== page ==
The nebulizer adapter head comprises the same elements and is formed in the same fashion (for interchangeability) as the humidifier adapter head shown in FIG. 3 with the following exceptions:
(1) The safety valve 6 is generally not required since the aerosol is used in a tent rather than in a patient mask.
(2) The labyrinth 11 is not necessary since removal of droplets is not required.
(3) An inspiration valve such as shown in FIG. 4 may be added to mix air into the pressurized gas.
As shown in breakaway section in FIG. 4, the top of the housing 2 of the nebulizer adapter contains an additional orifice or slot 32 and is covered by a rotatable disc 30 having an orifice or slot 31 in the same radial position as the orifice 32. By rotating the disc 30, the orifices may be made coaxial or non-overlapping or any relation therebetween. Thus the percentage of air inspired by reason of the low-pressure region within the housing and created by the venturi action may be regulated by rotating the disc 30 to precalibrated positions. Labyrinth support 17 is upwardly, outwardly tapered to provide a venturi effect for the inspiration of air through orifices 31 and 32.
In practice, the humidifier operates in the following fashion. The sealed, disposable bottle 100 containing sterile liquid is breached by the two cannulae 7 and 8 of the sterilized adapter head 1. The positioning finger 24 is located in the region 105 of the bottle and the union nut 4 of the adapter head is tightened on the threaded neck portion 115 of the bottle. This brings the annular ridge 10 into pressured contact with breachable duct seal 108 forming a vacuum-tight seal between the duct 104 and the breaching cannula 7. The bottom member and cannula 8 are also pressured against the breachable seal 109 forming a weak pressure seal. This seal need not be a vacuum-tight seal since the gas pressure at this point is very low, routinely less than 1 psig.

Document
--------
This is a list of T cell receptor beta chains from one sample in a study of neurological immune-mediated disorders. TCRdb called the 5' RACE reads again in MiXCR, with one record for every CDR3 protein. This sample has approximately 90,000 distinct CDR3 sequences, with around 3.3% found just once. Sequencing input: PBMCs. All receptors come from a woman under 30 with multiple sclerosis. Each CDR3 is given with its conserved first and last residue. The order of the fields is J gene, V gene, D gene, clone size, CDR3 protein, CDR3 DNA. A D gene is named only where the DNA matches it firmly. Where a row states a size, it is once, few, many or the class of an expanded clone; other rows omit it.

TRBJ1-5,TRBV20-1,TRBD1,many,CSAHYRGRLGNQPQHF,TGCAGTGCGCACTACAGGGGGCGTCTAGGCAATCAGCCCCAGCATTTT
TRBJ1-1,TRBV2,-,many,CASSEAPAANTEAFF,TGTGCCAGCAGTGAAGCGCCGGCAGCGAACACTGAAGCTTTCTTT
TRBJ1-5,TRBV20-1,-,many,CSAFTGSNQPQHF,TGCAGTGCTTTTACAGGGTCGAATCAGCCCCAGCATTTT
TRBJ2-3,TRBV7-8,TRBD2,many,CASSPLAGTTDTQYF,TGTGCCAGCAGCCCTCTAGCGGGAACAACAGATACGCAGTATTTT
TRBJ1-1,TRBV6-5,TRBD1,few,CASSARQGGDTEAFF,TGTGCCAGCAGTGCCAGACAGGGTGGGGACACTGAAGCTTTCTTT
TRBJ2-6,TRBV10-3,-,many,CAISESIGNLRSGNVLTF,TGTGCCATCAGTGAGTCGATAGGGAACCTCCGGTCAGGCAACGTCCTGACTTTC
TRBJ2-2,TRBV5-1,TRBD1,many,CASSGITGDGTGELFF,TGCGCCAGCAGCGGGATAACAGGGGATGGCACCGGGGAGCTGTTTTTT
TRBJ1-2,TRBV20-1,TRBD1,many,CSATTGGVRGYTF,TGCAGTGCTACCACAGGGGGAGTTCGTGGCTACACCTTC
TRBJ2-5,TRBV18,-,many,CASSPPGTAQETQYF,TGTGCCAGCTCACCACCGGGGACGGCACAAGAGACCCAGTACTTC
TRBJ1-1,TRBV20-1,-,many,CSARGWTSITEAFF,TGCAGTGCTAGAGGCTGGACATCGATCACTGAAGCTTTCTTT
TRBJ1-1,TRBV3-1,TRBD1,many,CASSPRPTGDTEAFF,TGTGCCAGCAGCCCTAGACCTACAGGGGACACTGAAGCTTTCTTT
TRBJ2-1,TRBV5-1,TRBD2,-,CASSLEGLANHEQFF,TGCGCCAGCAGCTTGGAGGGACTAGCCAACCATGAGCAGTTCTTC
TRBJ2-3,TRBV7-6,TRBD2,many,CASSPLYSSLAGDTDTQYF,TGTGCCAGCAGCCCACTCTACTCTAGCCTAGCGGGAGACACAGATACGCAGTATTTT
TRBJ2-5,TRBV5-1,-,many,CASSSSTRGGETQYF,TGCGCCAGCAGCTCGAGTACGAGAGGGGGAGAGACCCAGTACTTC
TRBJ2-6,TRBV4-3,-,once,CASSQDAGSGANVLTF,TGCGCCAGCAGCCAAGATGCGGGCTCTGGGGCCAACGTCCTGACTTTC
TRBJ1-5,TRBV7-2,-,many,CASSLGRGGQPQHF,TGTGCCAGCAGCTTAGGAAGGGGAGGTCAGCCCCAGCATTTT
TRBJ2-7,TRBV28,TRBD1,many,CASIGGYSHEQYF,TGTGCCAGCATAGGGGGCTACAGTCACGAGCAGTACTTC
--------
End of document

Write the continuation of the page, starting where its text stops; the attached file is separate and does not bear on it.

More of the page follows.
When firmly attached to the bottle, the adapter head is connected with a source of pressurized gas so that the gas enters through axial bore 18 in gas fitting 19 and is forced through venturi channel 14. By the Bernoulli effect, the rapidly moving gas passing from the venturi channel 14 causes a lowering of pressure in a region downstream thereof and in the area of the liquid aperture 15. This lower pressure region then causes liquid to be forced up the duct 104 from the reservoir 106, through the liquid conduit 12, and through horizontal liquid passage 13 and out the liquid aperture 15. This liquid is entrained in the gas stream and is impacted against the cylindrical deflector 16 to further break up the liquid into fine droplets.
This aerosol then passes through the labyrinth 11 wherein the fine droplets coalesce on the large surface area deflectors 29 and drain through the labyrinth to the bottom of the housing, returning to the bottle directly through the cannula 8. Some of the liquid on the surface of the deflectors evaporates to further raise the humidity of the treated gas. The treated gas then passes out the exit 5 to the intended use area.
The nebulizer adapter head works in the same fashion as the humidifier, but the aerosol is not demisted. Some larger droplets still coalesce, however, and are returned to the bottle. Additionally, the inspiration valve may be controlled to affect the mixture of pressurized gas and air in the aerosol.
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|U.S. Classification||239/338, 128/200.21, 261/78.2, 261/DIG.65, 128/200.18|
|International Classification||A61M16/12, A61M11/06, A61M16/16|
|Cooperative Classification||Y10S261/65, A61M16/16, A61M11/06, A61M16/125|